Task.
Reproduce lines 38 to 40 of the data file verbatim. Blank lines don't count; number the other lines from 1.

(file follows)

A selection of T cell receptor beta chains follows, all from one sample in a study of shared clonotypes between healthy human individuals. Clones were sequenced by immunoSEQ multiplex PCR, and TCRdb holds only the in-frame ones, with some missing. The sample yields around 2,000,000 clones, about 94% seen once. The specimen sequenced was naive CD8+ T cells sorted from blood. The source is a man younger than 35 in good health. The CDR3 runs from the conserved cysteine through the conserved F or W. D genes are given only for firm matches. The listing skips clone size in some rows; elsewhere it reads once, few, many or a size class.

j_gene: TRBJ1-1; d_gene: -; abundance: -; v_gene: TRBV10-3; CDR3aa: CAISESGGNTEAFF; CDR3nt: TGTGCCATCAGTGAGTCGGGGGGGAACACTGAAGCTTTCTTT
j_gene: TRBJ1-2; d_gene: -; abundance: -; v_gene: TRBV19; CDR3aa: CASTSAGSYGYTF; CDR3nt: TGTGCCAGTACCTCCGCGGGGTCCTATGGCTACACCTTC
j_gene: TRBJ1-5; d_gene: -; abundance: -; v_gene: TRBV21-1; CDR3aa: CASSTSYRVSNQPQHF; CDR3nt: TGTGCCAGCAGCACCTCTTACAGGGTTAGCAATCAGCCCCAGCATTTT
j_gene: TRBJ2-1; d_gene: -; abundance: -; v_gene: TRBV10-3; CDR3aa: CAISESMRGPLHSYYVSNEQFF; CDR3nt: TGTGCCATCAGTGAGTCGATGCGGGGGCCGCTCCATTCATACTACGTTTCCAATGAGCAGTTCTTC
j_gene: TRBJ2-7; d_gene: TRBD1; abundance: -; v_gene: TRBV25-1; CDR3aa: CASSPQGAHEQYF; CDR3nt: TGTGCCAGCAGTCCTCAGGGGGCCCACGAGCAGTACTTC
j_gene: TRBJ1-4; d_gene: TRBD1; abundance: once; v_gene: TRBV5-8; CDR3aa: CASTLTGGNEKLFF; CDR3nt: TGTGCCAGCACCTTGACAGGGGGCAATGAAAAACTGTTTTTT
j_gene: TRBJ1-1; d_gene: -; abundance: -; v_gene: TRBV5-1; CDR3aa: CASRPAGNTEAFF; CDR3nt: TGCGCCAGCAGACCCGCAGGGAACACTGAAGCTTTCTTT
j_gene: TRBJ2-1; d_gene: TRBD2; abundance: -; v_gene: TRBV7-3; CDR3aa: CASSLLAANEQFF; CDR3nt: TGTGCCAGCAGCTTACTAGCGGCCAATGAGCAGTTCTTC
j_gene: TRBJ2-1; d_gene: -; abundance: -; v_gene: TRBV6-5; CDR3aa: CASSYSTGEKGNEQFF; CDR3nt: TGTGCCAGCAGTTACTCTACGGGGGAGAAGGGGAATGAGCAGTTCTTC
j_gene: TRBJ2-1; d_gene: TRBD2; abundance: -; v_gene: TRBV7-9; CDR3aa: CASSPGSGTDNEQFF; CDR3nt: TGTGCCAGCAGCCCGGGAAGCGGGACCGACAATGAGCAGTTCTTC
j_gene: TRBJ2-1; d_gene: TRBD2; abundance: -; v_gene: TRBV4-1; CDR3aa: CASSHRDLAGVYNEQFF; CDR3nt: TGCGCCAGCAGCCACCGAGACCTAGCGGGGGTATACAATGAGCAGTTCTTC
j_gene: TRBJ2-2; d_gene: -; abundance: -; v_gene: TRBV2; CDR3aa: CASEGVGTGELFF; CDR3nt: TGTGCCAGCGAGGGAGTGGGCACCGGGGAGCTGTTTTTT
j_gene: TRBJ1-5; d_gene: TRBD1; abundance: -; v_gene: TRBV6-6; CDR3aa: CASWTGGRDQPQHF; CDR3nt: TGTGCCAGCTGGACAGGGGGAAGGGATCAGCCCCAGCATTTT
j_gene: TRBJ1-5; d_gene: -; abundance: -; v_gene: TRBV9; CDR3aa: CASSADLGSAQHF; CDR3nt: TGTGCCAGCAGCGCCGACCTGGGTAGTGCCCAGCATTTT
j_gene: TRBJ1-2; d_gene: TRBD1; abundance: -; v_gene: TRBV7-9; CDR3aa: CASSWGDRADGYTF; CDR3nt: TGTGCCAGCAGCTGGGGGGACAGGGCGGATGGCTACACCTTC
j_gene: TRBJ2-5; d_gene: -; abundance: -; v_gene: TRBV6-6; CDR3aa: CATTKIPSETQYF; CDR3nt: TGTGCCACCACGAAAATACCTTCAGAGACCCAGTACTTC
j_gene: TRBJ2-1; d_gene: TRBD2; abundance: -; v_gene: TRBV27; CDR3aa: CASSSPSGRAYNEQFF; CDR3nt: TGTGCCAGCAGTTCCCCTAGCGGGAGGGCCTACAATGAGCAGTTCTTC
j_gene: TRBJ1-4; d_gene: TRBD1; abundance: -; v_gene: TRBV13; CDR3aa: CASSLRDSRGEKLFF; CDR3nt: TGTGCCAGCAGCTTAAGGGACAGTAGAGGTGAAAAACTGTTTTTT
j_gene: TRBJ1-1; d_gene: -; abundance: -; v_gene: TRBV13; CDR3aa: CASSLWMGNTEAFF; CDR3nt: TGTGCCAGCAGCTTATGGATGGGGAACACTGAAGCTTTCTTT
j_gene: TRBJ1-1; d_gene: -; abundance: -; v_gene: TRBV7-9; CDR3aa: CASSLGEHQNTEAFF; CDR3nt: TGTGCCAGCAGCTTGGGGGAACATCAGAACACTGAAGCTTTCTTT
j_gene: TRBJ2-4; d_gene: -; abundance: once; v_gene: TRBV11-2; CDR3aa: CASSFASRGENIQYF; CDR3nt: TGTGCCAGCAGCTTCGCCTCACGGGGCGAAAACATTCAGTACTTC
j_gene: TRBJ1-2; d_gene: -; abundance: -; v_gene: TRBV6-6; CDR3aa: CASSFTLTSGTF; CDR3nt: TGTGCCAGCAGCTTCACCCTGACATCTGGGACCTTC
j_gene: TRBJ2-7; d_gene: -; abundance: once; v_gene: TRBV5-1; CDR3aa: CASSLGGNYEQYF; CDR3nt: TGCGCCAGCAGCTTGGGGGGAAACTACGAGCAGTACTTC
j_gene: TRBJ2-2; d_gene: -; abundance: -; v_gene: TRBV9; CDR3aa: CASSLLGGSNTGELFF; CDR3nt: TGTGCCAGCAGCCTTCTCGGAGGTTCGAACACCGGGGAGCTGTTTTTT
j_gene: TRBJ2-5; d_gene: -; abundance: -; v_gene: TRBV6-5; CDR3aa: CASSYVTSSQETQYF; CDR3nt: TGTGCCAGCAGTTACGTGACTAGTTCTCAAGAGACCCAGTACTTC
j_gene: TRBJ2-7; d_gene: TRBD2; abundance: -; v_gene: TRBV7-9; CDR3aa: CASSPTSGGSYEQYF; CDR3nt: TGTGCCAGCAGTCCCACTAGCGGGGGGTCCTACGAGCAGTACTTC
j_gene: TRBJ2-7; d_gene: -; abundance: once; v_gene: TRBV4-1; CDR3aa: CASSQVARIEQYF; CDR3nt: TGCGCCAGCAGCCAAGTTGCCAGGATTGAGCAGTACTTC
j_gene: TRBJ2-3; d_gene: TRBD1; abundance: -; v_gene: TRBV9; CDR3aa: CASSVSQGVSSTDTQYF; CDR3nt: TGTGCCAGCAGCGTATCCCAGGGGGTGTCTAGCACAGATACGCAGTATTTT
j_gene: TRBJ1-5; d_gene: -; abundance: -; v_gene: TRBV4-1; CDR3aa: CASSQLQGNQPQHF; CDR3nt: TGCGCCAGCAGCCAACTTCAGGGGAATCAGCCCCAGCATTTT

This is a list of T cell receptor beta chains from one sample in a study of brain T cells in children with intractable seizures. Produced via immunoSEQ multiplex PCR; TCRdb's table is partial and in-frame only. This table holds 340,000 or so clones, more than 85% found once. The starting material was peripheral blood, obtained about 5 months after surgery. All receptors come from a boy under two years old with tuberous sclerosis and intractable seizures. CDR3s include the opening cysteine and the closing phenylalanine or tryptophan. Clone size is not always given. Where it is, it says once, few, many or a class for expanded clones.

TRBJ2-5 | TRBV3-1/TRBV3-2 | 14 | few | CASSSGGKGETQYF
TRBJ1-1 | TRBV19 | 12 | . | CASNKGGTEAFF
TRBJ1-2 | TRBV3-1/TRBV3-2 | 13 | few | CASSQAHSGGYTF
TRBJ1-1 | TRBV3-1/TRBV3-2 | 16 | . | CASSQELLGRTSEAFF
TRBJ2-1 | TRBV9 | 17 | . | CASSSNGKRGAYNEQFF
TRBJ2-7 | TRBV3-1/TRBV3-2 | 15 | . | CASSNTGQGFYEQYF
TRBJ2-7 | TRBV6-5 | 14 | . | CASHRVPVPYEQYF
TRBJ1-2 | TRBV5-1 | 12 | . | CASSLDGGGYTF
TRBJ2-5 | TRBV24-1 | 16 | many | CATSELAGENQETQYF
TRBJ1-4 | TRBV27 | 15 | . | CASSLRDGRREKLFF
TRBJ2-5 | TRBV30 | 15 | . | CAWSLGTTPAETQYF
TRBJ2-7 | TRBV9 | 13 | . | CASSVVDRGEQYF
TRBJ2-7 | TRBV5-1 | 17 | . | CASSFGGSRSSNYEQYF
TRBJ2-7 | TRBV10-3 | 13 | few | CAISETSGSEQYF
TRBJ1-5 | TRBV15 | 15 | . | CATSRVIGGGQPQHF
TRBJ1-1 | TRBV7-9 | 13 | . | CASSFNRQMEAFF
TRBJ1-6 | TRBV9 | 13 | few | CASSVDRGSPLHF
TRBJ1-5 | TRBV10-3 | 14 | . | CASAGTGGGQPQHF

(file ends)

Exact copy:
TRBJ2-7 | TRBV6-5 | 14 | . | CASHRVPVPYEQYF
TRBJ1-2 | TRBV5-1 | 12 | . | CASSLDGGGYTF
TRBJ2-5 | TRBV24-1 | 16 | many | CATSELAGENQETQYF